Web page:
00:00:07 Introduction of a new approach in supply chain optimization: economic analysis.
00:01:22 Explanation of how service level is not enough to make a supply chain decision.
00:02:52 Explanation of why a monetary target is needed to balance the supply chain decisions.
00:03:21 Practical example of how financial analysis works in supply chain.
00:06:41 Explanation of why service level is a popular KPI in the industry.
00:08:00 Discussion on the number of skus and their stock levels.
00:08:21 Explanation on how service level can be easily monitored in ERP systems and Excel.
00:09:00 Importance of financial metrics in optimization.
00:10:01 Explanation on why dollar-driven approach is crucial for optimization.
00:14:29 Discussion on the challenge of implementing financial analysis in retail networks.
00:16:00 Discussion of different ways to make stores more attractive without adding more stock.
00:16:59 Mention of the problem of looking at one aspect of the company while neglecting the bigger picture.
00:17:21 Discussion of the possibility of a turf war between departments due to financial optimization.
20:19:47 Explanation of the benefits of financial optimization, such as increased profits and the ability to invest more in the future.
00:21:00 Importance of proper execution in financial optimization.
00:22:24 Explanation of the simplicity of financial optimization.
00:23:08 Potential for an employee to be a hero for the company through financial optimization.
00:24:34 Discussion on how supply chain optimization can lead to rewards from the company.
00:25:18 Summary of the importance of optimizing dollars of return to become a hero for the company.


Lokad’s founder, Joannes Vermorel, discusses the company’s approach to supply chain optimization with Kieran Chandler. Lokad uses a dollar-driven approach to balance service level with minimizing inventory write-offs, by expressing all factors in monetary terms to allow for more effective optimization and strategic decision-making. Vermorel explains that most supply chain problems are driven by tail events, where traditional service level optimization falls short. A dollar-driven approach is crucial for optimization because it provides a unified numerical target, and without financial metrics, companies mistakenly think they are optimizing. Despite challenges, Vermorel highlights the benefits of adopting an economic-led approach, such as increased profitability.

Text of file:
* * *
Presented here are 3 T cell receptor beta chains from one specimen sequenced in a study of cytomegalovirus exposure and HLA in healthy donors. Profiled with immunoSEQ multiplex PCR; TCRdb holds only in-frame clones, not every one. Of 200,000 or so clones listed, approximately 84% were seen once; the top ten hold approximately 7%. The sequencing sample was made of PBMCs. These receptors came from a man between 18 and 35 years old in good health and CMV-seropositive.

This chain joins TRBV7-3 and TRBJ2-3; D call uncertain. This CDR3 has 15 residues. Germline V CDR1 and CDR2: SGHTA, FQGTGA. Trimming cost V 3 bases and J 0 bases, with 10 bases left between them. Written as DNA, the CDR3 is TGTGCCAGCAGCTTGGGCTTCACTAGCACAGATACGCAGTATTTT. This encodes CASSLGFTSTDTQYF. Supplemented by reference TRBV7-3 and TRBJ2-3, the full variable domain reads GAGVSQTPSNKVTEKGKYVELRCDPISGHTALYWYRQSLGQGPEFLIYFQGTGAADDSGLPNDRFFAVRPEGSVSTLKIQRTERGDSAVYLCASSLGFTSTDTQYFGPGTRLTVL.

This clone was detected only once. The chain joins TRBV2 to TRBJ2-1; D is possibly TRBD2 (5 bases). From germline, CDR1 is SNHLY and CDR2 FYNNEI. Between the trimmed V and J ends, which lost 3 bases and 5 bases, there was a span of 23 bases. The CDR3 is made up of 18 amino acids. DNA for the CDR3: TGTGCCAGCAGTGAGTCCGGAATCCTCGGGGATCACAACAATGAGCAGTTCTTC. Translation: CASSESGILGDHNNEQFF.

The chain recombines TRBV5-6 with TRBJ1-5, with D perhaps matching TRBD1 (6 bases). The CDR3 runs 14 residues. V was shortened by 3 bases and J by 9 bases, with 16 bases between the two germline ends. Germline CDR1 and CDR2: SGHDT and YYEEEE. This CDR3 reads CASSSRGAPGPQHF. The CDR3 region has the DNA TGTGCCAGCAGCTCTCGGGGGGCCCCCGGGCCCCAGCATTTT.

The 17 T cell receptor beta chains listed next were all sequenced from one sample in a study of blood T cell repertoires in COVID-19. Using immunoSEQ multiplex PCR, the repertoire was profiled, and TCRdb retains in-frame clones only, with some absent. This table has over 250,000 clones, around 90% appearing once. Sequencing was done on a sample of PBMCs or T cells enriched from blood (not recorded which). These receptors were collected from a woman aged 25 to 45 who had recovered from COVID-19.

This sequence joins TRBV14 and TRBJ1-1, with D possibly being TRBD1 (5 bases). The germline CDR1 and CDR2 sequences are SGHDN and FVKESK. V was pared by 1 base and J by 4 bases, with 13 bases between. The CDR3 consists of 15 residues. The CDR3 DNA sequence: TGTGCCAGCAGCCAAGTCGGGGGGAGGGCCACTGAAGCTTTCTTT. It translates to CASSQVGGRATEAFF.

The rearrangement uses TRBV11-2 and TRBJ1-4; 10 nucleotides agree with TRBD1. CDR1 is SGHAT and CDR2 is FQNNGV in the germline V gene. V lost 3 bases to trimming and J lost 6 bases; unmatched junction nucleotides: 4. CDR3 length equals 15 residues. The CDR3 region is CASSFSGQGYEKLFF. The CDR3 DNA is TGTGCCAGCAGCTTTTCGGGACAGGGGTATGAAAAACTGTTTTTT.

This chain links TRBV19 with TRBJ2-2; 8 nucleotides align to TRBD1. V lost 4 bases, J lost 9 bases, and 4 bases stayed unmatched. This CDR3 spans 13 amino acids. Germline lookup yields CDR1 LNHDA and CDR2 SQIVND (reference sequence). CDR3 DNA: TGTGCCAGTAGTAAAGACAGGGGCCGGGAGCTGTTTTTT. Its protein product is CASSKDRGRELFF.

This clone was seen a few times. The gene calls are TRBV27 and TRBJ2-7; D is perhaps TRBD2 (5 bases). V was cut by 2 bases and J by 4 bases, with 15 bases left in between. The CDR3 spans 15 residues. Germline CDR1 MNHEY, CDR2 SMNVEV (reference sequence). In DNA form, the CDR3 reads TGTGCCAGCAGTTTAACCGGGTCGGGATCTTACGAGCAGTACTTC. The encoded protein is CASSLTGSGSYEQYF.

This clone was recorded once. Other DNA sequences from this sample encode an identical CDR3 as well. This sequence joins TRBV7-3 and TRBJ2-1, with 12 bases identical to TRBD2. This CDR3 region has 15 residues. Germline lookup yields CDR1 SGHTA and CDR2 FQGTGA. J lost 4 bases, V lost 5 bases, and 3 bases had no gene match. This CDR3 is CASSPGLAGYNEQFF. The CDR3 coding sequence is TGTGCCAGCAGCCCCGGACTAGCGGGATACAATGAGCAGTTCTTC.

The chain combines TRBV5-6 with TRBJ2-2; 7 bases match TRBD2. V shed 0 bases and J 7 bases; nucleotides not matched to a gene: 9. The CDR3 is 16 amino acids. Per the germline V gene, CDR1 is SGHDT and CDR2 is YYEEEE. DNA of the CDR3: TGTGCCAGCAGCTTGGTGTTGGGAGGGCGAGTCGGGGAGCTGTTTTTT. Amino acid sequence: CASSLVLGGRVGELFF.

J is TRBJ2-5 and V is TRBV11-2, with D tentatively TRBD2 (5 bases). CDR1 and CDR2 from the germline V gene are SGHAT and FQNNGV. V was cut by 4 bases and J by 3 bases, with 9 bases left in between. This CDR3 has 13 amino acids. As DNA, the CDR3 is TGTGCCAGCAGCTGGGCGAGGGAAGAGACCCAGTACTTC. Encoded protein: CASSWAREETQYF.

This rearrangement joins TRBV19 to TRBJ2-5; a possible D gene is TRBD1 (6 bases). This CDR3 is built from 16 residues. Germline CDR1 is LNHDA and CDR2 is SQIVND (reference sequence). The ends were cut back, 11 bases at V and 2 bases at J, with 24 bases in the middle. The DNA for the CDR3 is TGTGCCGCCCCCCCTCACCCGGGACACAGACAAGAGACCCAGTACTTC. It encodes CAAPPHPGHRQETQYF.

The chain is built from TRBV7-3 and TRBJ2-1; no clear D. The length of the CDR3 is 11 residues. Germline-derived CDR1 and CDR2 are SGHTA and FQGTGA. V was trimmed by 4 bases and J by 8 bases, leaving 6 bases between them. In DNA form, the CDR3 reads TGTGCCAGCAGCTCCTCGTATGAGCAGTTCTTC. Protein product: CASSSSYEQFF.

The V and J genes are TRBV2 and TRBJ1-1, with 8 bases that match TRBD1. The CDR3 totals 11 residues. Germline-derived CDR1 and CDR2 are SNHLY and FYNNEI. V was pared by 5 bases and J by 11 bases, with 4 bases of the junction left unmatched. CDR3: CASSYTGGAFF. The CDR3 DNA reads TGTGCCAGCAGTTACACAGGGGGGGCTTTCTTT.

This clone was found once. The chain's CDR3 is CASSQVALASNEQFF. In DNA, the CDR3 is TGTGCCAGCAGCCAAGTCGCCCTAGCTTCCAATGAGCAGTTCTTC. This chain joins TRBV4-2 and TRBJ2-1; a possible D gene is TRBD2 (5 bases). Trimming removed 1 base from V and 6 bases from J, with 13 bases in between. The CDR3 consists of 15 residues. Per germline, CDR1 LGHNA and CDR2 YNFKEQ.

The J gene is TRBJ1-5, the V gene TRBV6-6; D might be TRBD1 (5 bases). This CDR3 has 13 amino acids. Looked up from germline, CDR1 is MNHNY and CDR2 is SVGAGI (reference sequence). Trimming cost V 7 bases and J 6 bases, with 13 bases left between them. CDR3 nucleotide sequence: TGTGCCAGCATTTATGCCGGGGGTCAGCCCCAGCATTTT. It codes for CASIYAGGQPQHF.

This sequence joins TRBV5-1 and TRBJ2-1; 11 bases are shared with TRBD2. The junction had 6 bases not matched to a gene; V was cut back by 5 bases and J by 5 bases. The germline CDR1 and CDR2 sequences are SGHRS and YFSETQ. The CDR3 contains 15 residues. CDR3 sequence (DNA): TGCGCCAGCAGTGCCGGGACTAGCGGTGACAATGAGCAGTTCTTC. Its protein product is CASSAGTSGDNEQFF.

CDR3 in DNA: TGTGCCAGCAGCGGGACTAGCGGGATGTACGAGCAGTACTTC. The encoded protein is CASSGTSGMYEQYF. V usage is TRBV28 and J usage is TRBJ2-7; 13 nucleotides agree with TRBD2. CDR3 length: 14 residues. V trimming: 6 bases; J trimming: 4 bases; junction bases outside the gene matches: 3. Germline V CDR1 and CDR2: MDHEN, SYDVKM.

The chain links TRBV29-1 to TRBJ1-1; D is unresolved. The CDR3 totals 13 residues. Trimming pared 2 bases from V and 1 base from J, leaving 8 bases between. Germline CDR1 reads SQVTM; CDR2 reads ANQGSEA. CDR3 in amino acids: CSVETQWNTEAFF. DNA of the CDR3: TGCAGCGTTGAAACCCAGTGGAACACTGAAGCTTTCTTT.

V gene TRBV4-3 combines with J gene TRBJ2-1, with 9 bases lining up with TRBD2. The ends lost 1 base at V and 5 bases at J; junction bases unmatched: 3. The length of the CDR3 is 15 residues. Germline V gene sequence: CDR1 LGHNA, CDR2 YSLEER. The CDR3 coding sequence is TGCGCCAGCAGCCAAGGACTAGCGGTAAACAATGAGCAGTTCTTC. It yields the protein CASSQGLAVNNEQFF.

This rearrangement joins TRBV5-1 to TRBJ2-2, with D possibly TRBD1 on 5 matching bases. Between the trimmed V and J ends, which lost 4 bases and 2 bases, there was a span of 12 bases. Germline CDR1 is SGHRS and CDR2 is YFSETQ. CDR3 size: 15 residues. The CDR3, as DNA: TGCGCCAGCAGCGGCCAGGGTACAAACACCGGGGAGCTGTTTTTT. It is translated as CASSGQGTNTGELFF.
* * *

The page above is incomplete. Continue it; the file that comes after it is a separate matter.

Extended Summary

In this interview, Kieran Chandler speaks with Joannes Vermorel, the founder of Lokad, about their approach to supply chain optimization using financial analysis. Traditionally, supply chain optimization has focused on service level, but Lokad’s approach is to optimize based on the economic implications of a decision. This allows for the comparison of seemingly unrelated factors, such as inventory write-offs and service level agreements, by expressing them in monetary terms.

Vermorel explains that most supply chain problems are driven by tail events, which are either unexpectedly high or low demand situations. In these situations, the traditional focus on service level falls short, as it doesn’t fully address the real pain points. Instead, Lokad’s approach emphasizes balancing high-quality service with minimizing inventory write-offs by using a unified monetary target.

To do this optimization, Lokad’s system requires a target that can apply cross-functionally for the entire company, which has to be a monetary target. This involves assessing the payback of a decision by considering various factors such as the cost of purchase, generated margin, stockout penalty, inventory write-offs, and carrying costs.

Vermorel stresses the importance of taking a dollar-driven approach for two main reasons. First, a numerical optimizer is needed to optimize supply chain decisions, and a non-financial target, like service level, is insufficient for this purpose. Second, optimizing service level alone can lead to excessive inventory and significant write-offs, which is why a financial target is necessary for a more balanced approach.

Lokad’s innovative approach to supply chain optimization uses financial analysis to better address the challenges of tail events and find the right balance between service quality and cost efficiency. By expressing all factors in monetary terms, this method allows for more effective optimization and strategic decision-making across the entire company.

They focus on the importance of service level as a key performance indicator (KPI) and the benefits of using a dollar-driven approach in supply chain optimization.

Vermorel explains that service level became a prominent KPI because it can be easily calculated with a simple SQL query or even in Excel. He also states that it was trivial to implement in most enterprise software and ERP systems, which contributed to its widespread adoption. However, he argues that relying solely on service level is not sufficient for true optimization, as it overlooks the downsides of increased stock levels, carrying costs, shrinkage, and inventory write-offs.

The dollar-driven approach is essential for optimization, as it provides a unified numerical target. Without financial metrics, Vermorel believes that many companies mistakenly think they are optimizing when they haven’t even started. He also emphasizes the diminishing returns associated with increasing service levels, as higher levels may require significantly more stock while only marginally improving customer service.